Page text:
There are plenty of other examples, like the “literary shoptalk” between Virgil and Statius which causes Dante to say of himself, “I listened to their talk, which gave me insight into writing poetry.”

Or this bit about why, from a practical standpoint, Dante may have chosen to write in terza rima:

Medieval scribes often took liberties with the texts they copied. They cut bits they didn’t like, added lines of their own, rather as a musician might treat a score as a basis for skilled improvisation. There is a whole scholarly industry devoted to scribal rewordings of the Roman de la Rose. Given the controversial nature of some of Dante’s material, scribes might well have been tempted to censor the text by cutting awkward passages. But this is virtually impossible with the terza rims. Any cut will leave a text which is obviously botched. Any attempt to add material is likewise doomed to failure.

What Shaw accomplishes with passages like these is to inject blood back into the poet: He was human. He struggled as a writer, and he anticipated the meddling of editors by making his poem a bit harder to edit.

Scholar extraordinaire: Prue Shaw (photo by Cordelia Beresford)

Scholar extraordinaire: Prue Shaw (photo by Cordelia Beresford)

(In this she is very much like “The Swerve’s” Stephen Greenblatt, who is also published by W.W. Norton and who yours truly heard speak not long ago.)

My friends, I could easily go on, but then I’d have a 5,000-word blog post, which sort of defeats the purpose of a blog. If you’ve perused Call of the Siren before, I’m sure you know how much I adore Dante. But instead, I’ll humbly point the way ahead to paradise, like Virgil did for the poet, and ask you to explore the riches of Shaw’s book for yourself. Ciao, amici.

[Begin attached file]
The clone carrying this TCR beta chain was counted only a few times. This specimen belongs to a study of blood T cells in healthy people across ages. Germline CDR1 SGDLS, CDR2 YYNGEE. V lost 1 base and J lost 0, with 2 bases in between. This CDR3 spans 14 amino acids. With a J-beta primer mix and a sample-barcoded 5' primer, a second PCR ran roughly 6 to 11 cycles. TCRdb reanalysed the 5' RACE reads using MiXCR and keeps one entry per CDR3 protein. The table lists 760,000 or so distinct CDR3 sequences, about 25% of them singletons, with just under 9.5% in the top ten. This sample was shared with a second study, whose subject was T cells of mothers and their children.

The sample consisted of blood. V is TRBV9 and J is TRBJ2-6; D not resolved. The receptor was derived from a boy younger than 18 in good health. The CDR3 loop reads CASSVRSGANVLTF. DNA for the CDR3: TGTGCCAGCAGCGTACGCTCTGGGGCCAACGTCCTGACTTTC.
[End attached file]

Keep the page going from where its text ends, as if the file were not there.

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7 responses

  1. Hi; you are now following my blog, so I visited yours to have a look. I like this review of Prue Shaw’s book. I am not interested in Dante scholarship, but I’m very interested in a general guide to it, and to the world he lived in. Would it be suitable for a dilettante reader like me? I reviewed Clive James’s translation of the Divine Comedy last August: see http://memoryandyou.wordpress.com/2013/08/06/in-the-company-of-scholars-and-poets/
    And I’m very interested in the romance/tragedy of the James-Shaw story, which, I think, Clive is hoping may have another chapter. He’s a remarkable man, and she, I gather, a remarkable woman, of whom he feels unworthy.

  2. I’d definitely recommend the Shaw to any book lover. Dante’s someone every reader should at least be acquainted with, and Shaw’s is a wonderful guide for familiar and new readers.

    Thanks for commenting… I remembered your piece about James. I should’ve followed you then, but better late than never!

  3. She makes it all seem so human, doesn’t she? Lovely work.

    Thanks for “shining some light” on her and her work. I think I’ll saunter down to the bookstore and take a deeper look.

  4. Pingback: P.S. Dante’s salty bread | Call of the Siren